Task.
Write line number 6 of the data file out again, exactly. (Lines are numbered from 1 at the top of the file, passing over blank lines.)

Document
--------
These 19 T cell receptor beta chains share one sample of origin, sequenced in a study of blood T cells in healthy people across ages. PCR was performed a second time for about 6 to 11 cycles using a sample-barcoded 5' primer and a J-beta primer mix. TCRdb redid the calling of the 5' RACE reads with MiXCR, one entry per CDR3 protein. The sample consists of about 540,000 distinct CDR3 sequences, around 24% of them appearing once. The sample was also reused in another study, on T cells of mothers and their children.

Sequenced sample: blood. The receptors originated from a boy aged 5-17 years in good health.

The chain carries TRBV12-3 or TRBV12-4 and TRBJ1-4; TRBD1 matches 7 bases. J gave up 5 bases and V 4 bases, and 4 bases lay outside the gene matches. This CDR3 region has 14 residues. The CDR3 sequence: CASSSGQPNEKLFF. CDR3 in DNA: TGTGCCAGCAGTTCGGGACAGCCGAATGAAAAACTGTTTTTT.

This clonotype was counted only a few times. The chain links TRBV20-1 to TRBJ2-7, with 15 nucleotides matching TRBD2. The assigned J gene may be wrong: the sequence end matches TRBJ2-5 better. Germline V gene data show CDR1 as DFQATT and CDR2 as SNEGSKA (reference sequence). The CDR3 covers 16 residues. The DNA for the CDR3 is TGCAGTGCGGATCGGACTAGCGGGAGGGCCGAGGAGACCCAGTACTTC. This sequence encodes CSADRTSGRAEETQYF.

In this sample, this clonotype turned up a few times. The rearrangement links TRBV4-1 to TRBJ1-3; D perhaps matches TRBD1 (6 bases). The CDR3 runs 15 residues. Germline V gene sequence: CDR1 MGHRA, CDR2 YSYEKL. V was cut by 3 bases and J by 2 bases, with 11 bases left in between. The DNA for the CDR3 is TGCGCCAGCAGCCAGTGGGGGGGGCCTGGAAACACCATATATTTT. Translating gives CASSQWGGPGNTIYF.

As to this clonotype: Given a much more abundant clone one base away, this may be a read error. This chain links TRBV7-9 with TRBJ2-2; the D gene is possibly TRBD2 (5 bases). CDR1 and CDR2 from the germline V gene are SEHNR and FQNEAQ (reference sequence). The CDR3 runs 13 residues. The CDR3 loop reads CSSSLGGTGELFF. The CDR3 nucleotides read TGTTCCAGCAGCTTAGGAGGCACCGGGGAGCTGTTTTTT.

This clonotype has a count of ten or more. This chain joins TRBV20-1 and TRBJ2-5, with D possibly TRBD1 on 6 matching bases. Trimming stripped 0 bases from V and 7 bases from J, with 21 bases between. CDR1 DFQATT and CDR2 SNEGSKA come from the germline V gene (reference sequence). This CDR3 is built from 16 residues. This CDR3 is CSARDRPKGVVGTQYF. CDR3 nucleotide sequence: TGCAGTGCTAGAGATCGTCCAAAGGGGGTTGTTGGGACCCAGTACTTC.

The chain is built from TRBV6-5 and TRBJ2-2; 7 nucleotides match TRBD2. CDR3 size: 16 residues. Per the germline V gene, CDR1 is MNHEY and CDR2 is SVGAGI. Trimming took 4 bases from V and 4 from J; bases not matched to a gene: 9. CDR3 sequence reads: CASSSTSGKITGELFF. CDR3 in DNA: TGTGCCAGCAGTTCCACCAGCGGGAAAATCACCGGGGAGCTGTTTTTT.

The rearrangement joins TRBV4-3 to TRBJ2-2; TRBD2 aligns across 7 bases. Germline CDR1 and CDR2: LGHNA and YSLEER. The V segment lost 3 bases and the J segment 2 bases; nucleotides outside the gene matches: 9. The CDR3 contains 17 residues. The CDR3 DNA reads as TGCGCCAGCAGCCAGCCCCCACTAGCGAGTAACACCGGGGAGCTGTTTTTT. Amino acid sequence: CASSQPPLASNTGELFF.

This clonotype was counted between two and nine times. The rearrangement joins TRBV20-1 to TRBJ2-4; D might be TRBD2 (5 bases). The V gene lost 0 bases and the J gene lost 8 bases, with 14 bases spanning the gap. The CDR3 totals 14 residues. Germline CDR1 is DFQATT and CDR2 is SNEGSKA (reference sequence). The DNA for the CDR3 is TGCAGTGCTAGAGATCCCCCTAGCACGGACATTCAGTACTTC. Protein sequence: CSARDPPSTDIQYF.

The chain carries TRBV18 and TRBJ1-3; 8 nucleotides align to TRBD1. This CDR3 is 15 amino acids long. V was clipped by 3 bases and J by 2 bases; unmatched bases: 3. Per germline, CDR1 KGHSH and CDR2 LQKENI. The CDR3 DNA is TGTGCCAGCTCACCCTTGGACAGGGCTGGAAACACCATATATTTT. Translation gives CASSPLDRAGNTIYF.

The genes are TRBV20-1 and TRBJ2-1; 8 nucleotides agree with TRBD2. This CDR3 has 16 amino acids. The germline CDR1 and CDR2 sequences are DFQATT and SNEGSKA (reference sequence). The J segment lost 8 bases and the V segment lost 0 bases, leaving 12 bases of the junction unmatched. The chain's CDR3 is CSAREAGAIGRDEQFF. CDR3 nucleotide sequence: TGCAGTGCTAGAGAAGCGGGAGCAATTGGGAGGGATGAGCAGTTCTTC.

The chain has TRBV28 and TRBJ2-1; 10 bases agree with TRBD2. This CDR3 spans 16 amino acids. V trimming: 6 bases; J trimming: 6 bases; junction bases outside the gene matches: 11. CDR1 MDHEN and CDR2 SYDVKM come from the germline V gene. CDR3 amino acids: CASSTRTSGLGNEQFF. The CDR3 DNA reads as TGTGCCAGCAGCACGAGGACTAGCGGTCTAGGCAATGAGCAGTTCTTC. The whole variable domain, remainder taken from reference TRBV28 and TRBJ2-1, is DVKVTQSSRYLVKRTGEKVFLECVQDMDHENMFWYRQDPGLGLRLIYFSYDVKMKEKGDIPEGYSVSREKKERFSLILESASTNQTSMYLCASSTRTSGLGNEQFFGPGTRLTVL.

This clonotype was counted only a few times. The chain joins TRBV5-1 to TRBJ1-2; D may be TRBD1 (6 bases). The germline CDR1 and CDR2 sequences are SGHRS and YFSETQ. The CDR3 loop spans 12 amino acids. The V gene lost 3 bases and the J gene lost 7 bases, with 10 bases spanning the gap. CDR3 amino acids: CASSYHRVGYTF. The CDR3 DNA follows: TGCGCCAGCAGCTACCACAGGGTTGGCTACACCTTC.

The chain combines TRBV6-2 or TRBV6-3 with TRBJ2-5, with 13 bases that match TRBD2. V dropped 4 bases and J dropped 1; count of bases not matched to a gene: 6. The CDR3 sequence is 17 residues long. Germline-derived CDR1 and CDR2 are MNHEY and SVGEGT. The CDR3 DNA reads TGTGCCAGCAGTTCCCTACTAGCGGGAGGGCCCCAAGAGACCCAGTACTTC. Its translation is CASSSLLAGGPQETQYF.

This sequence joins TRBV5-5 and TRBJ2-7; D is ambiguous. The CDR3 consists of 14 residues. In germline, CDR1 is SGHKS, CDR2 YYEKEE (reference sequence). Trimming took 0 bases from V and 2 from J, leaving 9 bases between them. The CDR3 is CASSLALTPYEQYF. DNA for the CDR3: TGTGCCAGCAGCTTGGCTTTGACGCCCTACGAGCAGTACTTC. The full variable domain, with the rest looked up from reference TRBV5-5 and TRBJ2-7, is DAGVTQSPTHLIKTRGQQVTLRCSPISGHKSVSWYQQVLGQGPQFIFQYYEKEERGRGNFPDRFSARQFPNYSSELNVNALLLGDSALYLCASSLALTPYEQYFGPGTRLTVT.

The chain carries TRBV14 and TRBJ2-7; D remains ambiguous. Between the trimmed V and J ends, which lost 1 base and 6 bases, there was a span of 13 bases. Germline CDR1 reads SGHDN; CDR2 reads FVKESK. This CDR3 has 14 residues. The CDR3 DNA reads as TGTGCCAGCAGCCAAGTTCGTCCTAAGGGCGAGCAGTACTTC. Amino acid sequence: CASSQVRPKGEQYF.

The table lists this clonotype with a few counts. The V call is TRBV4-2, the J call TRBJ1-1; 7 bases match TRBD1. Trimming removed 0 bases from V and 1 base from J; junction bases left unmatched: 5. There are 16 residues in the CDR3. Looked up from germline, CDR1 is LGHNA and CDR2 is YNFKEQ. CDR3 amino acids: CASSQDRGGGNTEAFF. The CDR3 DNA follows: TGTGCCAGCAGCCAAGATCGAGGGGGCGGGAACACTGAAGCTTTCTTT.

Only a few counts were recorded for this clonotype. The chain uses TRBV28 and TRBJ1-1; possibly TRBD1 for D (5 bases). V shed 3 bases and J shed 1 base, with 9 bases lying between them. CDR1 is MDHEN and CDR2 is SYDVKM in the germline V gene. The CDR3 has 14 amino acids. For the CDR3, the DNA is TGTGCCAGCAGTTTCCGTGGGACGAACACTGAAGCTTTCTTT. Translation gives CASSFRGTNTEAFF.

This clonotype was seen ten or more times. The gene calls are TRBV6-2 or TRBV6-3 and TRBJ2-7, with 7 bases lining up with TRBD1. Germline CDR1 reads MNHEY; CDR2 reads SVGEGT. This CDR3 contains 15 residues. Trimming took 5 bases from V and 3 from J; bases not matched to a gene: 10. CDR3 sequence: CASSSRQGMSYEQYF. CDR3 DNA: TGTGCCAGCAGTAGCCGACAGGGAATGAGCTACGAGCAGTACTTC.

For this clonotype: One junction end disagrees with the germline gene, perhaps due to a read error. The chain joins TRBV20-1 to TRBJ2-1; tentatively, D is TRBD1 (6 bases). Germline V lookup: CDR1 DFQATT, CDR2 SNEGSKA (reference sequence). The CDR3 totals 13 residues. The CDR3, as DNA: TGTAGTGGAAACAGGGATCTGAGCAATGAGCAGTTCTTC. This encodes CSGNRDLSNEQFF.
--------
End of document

As to this clonotype: Given a much more abundant clone one base away, this may be a read error. This chain links TRBV7-9 with TRBJ2-2; the D gene is possibly TRBD2 (5 bases). CDR1 and CDR2 from the germline V gene are SEHNR and FQNEAQ (reference sequence). The CDR3 runs 13 residues. The CDR3 loop reads CSSSLGGTGELFF. The CDR3 nucleotides read TGTTCCAGCAGCTTAGGAGGCACCGGGGAGCTGTTTTTT.